ADA meta-analysis of lasers and other adjunctive care

Dr. Helm  currently feels studies do not substantiate the added treatment cost and discomfort of lasers to patients.  At this time he does not use a laser to treat periodontal disease.  He reviews specialty journals for the latest studies to be sure his care is well founded, safe, and as predictable as possible.

Pocket Reduction Surgery

When deep pockets between teeth and gums are present, it is impossible for you and your dental professional to thoroughly remove plaque and tartar with the gum tissue in place. Consequently, surgery may be needed to improve plaque removal and facilitate future oral hygiene access.

Traditionally, gum disease was treated by eliminating the gum pockets trimming away the surface gum tissue of deep pockets. This was a painful method of treatment that has been largely replaced with new and more sophisticated procedures that we routinely use today.

Surgical therapy today involves reflecting back the gum tissue to fully see calculus (tartar) that is present on the root but not detected otherwise. Resulting bone defects can also be evaluated and in some cases reduced with slight bone reshaping. This procedure has a long track record as the most effective periodontal treatment to gain access to the diseased root and bone area, remove infection, reduce pocketing and set the stage for periodontal health.

During this procedure, the gum and jaw bone is reshaped so that the gum tissue can sit tighter around your teeth and both you and the hygienist can more effectively and completely remove plaque. This procedure is often performed using intravenous conscious sedation, so that the patient is completely comfortable, without any recollection of the surgery itself. In cases of moderate to early severe periodontal disease without the possibility of regenerative therapy, osseous surgery is frequently the best treatment option available. Waiting with this care until bone loss is too excessive results in compromised treatment results or the inability to fully treat bone defects.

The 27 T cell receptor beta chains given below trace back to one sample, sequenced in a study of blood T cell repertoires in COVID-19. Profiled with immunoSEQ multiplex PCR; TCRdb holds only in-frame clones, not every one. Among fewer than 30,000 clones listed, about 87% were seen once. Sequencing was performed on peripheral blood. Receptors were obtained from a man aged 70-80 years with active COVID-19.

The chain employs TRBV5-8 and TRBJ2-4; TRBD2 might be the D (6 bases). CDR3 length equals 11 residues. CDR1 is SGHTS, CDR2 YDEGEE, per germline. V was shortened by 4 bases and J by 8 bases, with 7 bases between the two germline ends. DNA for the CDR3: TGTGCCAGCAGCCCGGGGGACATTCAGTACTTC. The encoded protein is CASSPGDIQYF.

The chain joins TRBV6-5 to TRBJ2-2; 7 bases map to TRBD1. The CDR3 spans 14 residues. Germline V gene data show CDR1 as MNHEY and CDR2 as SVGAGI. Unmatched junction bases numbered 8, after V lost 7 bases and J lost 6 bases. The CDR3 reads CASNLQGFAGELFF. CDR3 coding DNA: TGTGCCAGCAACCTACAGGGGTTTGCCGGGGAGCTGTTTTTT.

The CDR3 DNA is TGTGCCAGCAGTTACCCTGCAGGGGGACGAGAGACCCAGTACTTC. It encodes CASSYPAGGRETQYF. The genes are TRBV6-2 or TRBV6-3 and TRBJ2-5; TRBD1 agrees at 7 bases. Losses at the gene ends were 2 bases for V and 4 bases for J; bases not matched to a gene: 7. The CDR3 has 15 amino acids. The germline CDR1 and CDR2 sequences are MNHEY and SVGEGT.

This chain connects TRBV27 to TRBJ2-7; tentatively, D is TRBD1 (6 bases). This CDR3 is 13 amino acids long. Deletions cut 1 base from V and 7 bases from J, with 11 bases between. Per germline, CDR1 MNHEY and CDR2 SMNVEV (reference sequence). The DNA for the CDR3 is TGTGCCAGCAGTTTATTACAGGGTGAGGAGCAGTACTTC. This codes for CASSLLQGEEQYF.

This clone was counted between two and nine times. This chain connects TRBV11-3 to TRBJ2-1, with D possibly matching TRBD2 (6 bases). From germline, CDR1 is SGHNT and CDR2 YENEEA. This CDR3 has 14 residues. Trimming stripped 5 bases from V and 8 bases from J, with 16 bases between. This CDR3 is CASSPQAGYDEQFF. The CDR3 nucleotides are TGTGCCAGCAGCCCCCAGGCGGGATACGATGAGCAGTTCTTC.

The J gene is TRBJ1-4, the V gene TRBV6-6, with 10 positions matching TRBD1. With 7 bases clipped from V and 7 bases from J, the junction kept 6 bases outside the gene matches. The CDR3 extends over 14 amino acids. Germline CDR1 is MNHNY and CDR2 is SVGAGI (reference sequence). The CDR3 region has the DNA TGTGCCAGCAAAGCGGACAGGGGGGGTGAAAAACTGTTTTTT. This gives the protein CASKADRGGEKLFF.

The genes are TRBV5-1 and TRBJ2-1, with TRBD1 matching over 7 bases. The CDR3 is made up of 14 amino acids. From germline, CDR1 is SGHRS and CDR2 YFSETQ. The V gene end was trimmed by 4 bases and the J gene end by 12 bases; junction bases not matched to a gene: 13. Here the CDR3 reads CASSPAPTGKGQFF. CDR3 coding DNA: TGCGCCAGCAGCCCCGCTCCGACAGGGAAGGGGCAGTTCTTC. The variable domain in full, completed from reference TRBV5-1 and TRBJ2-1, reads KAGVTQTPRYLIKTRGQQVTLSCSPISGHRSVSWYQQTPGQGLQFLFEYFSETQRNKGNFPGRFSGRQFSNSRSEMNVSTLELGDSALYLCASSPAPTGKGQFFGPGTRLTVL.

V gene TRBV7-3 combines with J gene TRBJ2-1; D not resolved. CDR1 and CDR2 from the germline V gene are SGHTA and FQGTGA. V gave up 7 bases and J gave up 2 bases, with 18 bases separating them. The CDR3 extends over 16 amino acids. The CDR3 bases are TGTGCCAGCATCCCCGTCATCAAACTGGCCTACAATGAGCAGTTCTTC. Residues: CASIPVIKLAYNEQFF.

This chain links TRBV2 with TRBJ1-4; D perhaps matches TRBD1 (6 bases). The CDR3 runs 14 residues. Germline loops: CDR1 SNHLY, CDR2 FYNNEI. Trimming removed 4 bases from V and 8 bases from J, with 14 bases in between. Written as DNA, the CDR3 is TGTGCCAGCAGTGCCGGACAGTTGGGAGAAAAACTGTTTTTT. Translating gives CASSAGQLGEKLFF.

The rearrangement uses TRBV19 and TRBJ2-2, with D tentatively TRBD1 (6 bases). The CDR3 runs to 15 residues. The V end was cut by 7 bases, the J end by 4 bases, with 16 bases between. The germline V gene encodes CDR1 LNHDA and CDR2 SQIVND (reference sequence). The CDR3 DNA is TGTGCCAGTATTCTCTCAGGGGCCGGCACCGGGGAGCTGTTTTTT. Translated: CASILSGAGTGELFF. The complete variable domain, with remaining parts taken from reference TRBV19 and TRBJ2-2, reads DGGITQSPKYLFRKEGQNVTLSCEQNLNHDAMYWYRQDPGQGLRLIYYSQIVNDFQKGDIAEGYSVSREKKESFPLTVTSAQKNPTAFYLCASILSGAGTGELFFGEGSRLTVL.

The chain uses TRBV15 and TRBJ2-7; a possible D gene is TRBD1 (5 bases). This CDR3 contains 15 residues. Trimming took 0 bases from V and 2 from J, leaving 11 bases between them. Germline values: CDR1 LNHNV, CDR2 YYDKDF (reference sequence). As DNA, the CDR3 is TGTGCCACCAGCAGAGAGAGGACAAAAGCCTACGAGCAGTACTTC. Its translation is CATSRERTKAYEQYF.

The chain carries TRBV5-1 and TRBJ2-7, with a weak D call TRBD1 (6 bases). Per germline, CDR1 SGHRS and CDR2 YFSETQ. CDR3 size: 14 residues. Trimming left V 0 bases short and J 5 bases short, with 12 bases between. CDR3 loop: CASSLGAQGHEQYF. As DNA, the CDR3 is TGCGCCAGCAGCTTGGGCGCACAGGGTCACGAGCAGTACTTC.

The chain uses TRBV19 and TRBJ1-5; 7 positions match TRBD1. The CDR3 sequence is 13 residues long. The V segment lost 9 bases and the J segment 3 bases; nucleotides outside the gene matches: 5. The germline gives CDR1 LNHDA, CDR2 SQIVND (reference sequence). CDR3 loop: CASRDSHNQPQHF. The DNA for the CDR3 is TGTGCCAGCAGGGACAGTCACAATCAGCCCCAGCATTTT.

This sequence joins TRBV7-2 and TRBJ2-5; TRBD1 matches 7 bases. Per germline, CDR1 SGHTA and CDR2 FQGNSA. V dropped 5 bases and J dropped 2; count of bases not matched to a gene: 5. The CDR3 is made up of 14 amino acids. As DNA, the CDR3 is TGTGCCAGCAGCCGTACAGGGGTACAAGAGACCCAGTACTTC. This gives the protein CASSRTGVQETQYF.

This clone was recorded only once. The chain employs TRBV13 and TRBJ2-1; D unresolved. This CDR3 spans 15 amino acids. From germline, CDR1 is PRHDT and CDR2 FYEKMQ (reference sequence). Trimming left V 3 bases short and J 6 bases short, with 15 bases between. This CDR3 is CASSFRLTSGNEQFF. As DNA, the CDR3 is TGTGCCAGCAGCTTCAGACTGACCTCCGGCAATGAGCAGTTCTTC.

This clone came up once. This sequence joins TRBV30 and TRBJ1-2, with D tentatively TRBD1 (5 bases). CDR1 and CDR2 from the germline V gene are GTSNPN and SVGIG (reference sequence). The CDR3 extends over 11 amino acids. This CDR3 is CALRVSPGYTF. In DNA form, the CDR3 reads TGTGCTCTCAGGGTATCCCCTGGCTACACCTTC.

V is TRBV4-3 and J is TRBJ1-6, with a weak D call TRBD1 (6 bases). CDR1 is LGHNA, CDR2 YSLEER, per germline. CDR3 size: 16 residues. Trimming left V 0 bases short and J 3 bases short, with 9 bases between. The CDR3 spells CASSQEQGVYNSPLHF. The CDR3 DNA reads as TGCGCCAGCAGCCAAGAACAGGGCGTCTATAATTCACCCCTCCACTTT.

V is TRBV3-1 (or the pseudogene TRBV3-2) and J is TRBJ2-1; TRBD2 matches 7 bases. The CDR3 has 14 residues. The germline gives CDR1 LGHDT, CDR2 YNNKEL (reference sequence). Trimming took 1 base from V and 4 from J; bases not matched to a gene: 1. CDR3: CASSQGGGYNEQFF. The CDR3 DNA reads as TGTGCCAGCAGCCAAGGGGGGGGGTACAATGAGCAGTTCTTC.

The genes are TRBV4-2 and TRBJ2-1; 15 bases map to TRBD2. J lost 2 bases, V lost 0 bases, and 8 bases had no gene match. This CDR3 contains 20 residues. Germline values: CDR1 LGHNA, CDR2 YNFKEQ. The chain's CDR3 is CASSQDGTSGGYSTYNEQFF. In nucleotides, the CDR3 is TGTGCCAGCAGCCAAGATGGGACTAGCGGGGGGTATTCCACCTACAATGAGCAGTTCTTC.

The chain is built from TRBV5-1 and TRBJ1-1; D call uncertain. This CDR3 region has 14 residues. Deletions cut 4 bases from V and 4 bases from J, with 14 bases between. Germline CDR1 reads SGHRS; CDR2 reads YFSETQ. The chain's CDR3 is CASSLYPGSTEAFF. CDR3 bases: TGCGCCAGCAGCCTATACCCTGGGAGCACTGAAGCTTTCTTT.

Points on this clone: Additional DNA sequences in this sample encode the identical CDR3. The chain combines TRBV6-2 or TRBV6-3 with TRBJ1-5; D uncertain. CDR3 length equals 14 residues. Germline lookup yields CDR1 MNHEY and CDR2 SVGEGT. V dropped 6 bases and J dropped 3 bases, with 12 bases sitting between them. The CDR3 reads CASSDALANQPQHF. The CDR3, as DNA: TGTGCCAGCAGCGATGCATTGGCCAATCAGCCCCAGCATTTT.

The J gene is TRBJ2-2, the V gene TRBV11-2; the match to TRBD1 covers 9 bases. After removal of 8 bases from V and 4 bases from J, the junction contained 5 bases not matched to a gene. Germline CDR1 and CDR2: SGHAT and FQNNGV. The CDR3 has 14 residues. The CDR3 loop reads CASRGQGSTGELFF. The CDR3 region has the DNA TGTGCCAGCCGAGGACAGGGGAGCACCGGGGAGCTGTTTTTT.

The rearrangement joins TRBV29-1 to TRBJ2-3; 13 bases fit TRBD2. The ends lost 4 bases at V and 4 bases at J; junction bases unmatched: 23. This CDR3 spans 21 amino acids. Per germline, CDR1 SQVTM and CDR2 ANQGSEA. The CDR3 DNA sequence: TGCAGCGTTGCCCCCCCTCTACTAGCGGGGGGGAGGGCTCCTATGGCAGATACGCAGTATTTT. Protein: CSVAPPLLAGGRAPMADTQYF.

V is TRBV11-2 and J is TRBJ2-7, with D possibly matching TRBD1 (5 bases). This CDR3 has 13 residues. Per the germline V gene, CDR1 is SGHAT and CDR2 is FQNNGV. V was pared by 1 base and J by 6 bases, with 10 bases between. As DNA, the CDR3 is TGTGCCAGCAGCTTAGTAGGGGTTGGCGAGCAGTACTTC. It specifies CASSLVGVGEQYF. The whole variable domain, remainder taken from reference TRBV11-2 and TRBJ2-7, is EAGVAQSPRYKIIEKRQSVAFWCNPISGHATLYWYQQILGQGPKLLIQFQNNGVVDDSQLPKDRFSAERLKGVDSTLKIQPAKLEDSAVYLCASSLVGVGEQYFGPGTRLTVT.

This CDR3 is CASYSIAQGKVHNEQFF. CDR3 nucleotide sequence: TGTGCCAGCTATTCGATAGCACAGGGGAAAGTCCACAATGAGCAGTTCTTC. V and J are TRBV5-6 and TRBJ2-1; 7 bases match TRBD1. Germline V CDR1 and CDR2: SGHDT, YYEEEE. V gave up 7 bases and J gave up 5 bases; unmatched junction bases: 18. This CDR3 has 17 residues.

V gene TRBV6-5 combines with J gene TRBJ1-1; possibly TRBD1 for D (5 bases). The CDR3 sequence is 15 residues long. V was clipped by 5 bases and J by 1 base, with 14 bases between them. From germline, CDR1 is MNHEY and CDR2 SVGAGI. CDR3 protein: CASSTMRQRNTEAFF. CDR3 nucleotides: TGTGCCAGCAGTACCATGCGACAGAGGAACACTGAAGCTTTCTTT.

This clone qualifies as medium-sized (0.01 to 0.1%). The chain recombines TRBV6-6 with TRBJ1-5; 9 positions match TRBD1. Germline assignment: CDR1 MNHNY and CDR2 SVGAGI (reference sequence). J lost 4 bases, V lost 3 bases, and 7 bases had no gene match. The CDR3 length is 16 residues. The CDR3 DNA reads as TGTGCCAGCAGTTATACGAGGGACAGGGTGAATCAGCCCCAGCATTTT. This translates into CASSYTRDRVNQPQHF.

As with any periodontal treatment, a lifelong commitment to regular professional care and maintenance is essential for a durable successful outcome.

Regenerative Therapy

In some cases rebuilding some of the lost bone can restore support of the teeth and reduce pocket depths. Most techniques utilize membranes that are inserted over bone graft that is used to fill the bone defects. Some of those membranes are bio-absorbable and some require removal. Many times, determining whether regenerative therapy is possible can only be done at the time of surgery.

Bite Adjustment

Excessive biting contact on teeth may create inflammation that can hasten bone destruction during periodontal disease. A bite is considered to be healthy when all or most of the teeth are present and not destroyed by normal daily usage.

It is destructive when teeth show wear, looseness or when TMJ (jaw joint) damage is suspected. Bite therapy helps restore a bite that can function without damage and destruction. The therapy may include:

  • Reshaping the bite surfaces of the teeth to eliminate improper contact
  • Occlusal guard therapy using a custom-fitted and adjusted plastic bite guard
  • Braces, crowns, fillings, and replacement of missing teeth may be of recommended
Effects of No or Inadequate Treatment